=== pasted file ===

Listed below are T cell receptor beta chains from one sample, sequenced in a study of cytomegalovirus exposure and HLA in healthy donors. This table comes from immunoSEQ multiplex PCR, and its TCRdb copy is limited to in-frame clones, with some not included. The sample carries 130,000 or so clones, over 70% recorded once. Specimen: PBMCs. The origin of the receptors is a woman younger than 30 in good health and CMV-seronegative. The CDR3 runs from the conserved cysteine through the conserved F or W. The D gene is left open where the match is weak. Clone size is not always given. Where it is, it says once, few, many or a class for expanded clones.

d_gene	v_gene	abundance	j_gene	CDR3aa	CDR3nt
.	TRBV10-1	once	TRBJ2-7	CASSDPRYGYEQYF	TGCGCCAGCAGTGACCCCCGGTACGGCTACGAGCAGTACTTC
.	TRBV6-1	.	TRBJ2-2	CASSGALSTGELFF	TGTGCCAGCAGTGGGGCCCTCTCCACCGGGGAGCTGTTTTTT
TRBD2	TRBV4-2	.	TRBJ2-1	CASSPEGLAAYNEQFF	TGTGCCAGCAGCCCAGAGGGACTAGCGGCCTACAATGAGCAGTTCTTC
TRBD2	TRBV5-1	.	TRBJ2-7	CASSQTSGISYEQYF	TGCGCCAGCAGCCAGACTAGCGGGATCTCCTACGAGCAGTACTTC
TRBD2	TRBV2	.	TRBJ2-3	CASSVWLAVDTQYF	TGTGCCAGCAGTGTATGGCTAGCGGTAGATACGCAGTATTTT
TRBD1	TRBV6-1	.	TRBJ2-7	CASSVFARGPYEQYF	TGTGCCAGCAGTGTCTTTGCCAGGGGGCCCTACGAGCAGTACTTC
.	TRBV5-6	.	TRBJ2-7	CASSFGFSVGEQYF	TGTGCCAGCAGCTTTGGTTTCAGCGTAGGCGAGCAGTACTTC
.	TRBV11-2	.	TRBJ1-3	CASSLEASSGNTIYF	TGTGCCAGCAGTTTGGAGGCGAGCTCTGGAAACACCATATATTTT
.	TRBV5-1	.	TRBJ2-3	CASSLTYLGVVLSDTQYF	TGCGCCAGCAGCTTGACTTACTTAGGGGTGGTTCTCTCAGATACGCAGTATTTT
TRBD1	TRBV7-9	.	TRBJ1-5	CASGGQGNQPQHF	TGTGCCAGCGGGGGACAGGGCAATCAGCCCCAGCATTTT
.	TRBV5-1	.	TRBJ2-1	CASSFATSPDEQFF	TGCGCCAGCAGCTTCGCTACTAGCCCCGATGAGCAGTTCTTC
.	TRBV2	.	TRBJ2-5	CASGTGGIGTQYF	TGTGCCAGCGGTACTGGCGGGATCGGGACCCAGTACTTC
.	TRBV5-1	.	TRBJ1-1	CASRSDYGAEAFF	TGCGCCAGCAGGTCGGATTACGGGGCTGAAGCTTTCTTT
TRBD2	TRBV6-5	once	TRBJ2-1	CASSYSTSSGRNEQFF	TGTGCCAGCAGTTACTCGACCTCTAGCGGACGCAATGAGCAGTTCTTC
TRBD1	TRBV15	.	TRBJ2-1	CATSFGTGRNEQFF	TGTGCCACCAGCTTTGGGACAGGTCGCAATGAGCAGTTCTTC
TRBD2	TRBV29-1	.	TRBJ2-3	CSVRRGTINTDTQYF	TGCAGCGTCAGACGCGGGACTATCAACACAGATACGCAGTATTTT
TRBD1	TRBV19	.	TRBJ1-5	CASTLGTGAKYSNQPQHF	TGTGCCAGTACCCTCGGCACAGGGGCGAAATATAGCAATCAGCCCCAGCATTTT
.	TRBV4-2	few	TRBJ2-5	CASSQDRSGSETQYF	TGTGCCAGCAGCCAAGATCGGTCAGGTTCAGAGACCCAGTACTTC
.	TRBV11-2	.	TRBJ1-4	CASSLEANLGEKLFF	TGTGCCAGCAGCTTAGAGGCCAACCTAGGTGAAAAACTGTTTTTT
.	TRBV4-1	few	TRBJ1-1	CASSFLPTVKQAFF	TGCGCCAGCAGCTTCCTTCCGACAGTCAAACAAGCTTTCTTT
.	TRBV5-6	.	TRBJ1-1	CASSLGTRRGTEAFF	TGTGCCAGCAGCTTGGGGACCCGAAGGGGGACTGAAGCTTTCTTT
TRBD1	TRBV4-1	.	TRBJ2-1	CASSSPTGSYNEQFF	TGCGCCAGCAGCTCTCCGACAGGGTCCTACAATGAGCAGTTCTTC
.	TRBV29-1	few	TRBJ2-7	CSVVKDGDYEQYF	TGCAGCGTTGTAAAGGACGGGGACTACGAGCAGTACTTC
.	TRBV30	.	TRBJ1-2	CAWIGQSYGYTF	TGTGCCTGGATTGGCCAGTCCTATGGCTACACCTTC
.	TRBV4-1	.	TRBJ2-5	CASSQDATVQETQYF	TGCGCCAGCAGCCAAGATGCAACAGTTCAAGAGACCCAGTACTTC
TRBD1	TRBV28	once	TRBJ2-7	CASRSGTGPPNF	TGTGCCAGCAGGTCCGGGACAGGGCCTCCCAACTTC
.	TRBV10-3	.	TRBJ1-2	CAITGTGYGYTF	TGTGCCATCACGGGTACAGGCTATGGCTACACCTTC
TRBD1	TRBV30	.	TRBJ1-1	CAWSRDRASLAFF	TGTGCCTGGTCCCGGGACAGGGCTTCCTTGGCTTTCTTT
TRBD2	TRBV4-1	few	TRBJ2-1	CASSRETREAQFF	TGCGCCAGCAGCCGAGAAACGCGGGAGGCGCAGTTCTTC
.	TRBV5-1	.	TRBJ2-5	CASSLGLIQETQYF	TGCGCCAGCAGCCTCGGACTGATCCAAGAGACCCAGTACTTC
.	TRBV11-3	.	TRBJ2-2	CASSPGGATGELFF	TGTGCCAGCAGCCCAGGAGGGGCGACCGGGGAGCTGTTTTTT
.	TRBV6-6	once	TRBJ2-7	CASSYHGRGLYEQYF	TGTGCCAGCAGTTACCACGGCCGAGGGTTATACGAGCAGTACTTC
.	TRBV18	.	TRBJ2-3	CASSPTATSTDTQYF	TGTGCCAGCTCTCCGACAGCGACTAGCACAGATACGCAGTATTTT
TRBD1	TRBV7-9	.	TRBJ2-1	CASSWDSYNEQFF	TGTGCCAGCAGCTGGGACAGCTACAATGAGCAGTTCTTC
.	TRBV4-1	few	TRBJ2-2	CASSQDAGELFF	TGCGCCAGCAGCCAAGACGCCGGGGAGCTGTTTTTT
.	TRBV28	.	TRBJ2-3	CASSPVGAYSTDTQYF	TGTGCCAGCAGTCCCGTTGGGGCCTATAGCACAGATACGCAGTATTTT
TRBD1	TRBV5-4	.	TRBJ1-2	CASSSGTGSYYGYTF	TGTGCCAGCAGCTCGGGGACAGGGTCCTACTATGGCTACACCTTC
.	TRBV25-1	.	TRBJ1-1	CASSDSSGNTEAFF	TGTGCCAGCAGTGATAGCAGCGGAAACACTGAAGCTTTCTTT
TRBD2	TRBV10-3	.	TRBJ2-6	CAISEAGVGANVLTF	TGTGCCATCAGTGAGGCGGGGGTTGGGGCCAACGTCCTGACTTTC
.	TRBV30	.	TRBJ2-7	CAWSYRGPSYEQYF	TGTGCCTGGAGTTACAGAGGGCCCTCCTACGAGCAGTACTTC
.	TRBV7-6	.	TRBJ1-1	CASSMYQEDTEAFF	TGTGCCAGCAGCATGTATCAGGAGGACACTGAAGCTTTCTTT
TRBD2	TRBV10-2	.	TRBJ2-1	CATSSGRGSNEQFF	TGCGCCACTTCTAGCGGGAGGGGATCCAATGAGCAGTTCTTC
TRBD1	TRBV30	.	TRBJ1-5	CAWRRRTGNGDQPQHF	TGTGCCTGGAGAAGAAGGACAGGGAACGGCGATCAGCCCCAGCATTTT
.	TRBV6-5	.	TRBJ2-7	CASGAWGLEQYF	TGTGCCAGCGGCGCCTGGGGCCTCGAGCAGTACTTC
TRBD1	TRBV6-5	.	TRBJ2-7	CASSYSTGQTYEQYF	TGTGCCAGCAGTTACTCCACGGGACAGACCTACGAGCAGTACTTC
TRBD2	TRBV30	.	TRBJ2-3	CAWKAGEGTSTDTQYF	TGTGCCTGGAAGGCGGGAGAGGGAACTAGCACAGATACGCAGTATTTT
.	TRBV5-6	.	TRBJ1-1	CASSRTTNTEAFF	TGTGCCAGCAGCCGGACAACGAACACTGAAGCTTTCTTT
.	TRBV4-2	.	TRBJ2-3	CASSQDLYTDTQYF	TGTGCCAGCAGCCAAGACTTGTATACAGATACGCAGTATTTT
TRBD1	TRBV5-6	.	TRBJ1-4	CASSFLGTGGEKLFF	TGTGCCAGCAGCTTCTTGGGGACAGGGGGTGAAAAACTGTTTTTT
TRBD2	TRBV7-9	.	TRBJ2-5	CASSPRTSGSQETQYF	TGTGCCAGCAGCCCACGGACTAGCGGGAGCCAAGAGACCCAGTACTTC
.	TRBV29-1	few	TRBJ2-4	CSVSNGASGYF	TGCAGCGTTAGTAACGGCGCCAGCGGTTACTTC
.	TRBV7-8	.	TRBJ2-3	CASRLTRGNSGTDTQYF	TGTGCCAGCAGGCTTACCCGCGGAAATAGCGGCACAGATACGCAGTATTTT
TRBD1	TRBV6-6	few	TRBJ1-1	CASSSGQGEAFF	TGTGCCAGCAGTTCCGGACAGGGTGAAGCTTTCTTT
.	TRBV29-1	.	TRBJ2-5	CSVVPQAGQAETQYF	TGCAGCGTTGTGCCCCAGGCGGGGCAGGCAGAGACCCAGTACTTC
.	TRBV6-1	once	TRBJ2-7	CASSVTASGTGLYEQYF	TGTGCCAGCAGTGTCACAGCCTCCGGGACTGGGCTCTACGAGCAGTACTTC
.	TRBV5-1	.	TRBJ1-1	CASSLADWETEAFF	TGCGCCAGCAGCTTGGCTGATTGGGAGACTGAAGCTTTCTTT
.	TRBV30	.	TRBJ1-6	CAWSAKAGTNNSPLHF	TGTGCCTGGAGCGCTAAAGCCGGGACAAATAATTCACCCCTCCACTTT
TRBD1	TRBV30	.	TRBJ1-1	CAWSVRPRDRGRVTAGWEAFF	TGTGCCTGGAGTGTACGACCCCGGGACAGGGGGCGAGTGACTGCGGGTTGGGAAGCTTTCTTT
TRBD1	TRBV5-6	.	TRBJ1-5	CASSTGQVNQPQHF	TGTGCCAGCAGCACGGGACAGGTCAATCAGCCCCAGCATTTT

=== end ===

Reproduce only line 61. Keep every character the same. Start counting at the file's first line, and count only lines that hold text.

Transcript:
TRBD1	TRBV5-6	.	TRBJ1-5	CASSTGQVNQPQHF	TGTGCCAGCAGCACGGGACAGGTCAATCAGCCCCAGCATTTT